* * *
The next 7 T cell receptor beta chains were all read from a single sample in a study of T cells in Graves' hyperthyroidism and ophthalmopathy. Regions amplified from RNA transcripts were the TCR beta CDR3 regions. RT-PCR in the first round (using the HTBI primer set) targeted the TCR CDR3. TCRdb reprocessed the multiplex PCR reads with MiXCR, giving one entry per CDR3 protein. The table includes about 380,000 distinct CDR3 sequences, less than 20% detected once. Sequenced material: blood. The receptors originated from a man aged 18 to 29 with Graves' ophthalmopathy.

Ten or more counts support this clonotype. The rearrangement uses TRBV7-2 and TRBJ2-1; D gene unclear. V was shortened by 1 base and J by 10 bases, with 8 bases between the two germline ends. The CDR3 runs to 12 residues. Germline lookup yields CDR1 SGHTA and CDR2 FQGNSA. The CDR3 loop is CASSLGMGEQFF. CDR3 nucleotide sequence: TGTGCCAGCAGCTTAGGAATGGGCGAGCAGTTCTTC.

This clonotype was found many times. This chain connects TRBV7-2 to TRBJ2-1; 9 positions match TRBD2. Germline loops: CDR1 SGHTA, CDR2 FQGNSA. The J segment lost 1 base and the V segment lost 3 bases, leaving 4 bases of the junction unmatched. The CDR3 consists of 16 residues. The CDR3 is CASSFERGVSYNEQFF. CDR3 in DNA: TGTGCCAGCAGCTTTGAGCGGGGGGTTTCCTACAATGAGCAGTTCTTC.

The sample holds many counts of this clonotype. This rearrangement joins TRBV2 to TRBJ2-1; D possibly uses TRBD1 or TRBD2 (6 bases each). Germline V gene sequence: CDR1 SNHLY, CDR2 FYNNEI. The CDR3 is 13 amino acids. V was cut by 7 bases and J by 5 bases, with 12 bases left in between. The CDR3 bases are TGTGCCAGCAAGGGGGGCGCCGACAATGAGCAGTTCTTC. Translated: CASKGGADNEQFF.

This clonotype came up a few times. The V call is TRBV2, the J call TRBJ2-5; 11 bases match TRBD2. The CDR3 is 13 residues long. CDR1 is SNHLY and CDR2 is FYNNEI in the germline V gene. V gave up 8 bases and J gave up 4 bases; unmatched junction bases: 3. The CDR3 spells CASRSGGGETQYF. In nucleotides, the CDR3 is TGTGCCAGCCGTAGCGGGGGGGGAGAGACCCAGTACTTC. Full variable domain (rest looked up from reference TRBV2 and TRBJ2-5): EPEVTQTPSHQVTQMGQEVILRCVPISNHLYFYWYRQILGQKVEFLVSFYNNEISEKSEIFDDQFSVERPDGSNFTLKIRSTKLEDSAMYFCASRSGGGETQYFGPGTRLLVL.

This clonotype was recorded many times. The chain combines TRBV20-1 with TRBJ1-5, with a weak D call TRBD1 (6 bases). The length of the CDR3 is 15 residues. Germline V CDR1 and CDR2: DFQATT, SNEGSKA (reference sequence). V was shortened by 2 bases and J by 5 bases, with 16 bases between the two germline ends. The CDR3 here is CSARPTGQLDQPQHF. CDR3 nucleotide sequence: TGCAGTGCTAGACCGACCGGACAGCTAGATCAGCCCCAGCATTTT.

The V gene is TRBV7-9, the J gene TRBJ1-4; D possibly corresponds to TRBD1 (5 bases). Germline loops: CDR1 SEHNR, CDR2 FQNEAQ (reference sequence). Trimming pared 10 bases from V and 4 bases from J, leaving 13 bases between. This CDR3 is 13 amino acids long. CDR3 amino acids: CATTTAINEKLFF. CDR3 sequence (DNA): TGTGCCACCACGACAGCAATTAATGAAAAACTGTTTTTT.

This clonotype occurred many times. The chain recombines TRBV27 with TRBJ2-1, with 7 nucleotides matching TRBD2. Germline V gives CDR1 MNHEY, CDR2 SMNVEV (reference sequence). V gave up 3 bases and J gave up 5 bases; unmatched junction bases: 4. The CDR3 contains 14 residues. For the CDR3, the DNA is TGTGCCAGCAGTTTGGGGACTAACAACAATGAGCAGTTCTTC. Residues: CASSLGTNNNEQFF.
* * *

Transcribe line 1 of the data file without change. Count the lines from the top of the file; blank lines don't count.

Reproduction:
The next 7 T cell receptor beta chains were all read from a single sample in a study of T cells in Graves' hyperthyroidism and ophthalmopathy. Regions amplified from RNA transcripts were the TCR beta CDR3 regions. RT-PCR in the first round (using the HTBI primer set) targeted the TCR CDR3. TCRdb reprocessed the multiplex PCR reads with MiXCR, giving one entry per CDR3 protein. The table includes about 380,000 distinct CDR3 sequences, less than 20% detected once. Sequenced material: blood. The receptors originated from a man aged 18 to 29 with Graves' ophthalmopathy.